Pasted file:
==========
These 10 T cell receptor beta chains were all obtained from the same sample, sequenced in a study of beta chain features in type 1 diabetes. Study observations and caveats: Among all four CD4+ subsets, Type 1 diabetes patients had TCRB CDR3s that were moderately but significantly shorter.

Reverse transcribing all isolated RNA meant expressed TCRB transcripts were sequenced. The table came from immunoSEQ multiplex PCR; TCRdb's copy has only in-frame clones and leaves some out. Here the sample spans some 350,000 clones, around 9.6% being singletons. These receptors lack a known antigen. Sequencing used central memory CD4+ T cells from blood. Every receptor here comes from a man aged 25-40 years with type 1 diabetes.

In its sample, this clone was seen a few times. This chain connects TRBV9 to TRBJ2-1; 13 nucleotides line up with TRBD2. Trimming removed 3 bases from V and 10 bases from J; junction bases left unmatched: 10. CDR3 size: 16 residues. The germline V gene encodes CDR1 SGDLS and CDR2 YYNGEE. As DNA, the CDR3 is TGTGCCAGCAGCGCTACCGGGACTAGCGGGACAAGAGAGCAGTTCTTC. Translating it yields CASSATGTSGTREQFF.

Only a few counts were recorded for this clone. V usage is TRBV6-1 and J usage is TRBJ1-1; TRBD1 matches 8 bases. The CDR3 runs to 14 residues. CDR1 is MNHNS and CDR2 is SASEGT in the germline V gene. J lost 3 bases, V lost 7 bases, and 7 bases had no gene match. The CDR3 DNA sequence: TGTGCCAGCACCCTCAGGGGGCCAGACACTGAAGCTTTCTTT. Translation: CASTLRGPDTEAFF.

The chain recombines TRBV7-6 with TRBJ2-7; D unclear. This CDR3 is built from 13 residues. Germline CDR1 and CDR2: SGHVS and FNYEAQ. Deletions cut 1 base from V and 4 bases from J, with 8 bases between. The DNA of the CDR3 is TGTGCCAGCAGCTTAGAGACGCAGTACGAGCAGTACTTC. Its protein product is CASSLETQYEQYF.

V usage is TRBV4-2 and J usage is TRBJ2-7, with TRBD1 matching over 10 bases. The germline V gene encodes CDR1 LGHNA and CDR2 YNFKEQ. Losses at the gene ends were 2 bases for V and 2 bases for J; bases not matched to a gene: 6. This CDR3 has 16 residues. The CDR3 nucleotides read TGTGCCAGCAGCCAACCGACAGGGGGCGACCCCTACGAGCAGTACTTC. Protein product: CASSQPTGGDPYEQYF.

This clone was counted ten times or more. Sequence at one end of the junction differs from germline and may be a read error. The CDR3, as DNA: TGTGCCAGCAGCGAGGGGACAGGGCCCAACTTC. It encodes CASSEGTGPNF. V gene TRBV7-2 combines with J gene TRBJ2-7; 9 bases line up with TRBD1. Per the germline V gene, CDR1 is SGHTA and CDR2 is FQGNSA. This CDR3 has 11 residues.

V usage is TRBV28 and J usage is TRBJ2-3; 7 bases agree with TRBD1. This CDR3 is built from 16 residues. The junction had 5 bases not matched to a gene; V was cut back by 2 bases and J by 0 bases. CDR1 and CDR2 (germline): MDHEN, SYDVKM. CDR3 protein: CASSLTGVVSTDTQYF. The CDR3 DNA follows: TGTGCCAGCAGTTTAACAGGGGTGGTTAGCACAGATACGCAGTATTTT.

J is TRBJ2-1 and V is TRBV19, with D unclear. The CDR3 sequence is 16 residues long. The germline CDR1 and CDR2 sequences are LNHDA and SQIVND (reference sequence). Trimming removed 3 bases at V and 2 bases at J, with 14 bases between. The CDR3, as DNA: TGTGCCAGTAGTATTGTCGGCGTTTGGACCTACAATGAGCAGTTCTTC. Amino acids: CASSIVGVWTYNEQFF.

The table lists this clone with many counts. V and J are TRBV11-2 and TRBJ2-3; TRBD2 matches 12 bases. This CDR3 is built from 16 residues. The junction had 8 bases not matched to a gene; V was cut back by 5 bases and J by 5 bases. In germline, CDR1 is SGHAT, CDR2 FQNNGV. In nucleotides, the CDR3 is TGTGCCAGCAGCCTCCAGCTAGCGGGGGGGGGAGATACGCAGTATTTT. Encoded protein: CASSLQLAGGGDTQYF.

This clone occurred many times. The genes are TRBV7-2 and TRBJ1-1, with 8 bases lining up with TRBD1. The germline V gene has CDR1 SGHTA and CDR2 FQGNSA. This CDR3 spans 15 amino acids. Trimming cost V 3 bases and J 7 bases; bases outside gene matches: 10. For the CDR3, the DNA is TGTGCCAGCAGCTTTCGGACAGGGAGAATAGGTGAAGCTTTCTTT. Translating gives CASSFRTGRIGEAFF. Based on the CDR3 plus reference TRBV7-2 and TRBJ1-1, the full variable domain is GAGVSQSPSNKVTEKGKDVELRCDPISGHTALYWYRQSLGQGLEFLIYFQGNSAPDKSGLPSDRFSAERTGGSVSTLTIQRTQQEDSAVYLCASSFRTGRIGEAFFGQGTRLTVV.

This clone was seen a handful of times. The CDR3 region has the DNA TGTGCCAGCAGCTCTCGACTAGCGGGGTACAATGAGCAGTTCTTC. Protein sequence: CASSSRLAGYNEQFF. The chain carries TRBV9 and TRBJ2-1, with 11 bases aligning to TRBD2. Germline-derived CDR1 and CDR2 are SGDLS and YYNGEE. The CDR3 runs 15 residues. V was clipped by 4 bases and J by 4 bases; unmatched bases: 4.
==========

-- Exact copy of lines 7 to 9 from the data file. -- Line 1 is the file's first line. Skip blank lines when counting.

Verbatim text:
This clone was counted ten times or more. Sequence at one end of the junction differs from germline and may be a read error. The CDR3, as DNA: TGTGCCAGCAGCGAGGGGACAGGGCCCAACTTC. It encodes CASSEGTGPNF. V gene TRBV7-2 combines with J gene TRBJ2-7; 9 bases line up with TRBD1. Per the germline V gene, CDR1 is SGHTA and CDR2 is FQGNSA. This CDR3 has 11 residues.

V usage is TRBV28 and J usage is TRBJ2-3; 7 bases agree with TRBD1. This CDR3 is built from 16 residues. The junction had 5 bases not matched to a gene; V was cut back by 2 bases and J by 0 bases. CDR1 and CDR2 (germline): MDHEN, SYDVKM. CDR3 protein: CASSLTGVVSTDTQYF. The CDR3 DNA follows: TGTGCCAGCAGTTTAACAGGGGTGGTTAGCACAGATACGCAGTATTTT.

J is TRBJ2-1 and V is TRBV19, with D unclear. The CDR3 sequence is 16 residues long. The germline CDR1 and CDR2 sequences are LNHDA and SQIVND (reference sequence). Trimming removed 3 bases at V and 2 bases at J, with 14 bases between. The CDR3, as DNA: TGTGCCAGTAGTATTGTCGGCGTTTGGACCTACAATGAGCAGTTCTTC. Amino acids: CASSIVGVWTYNEQFF.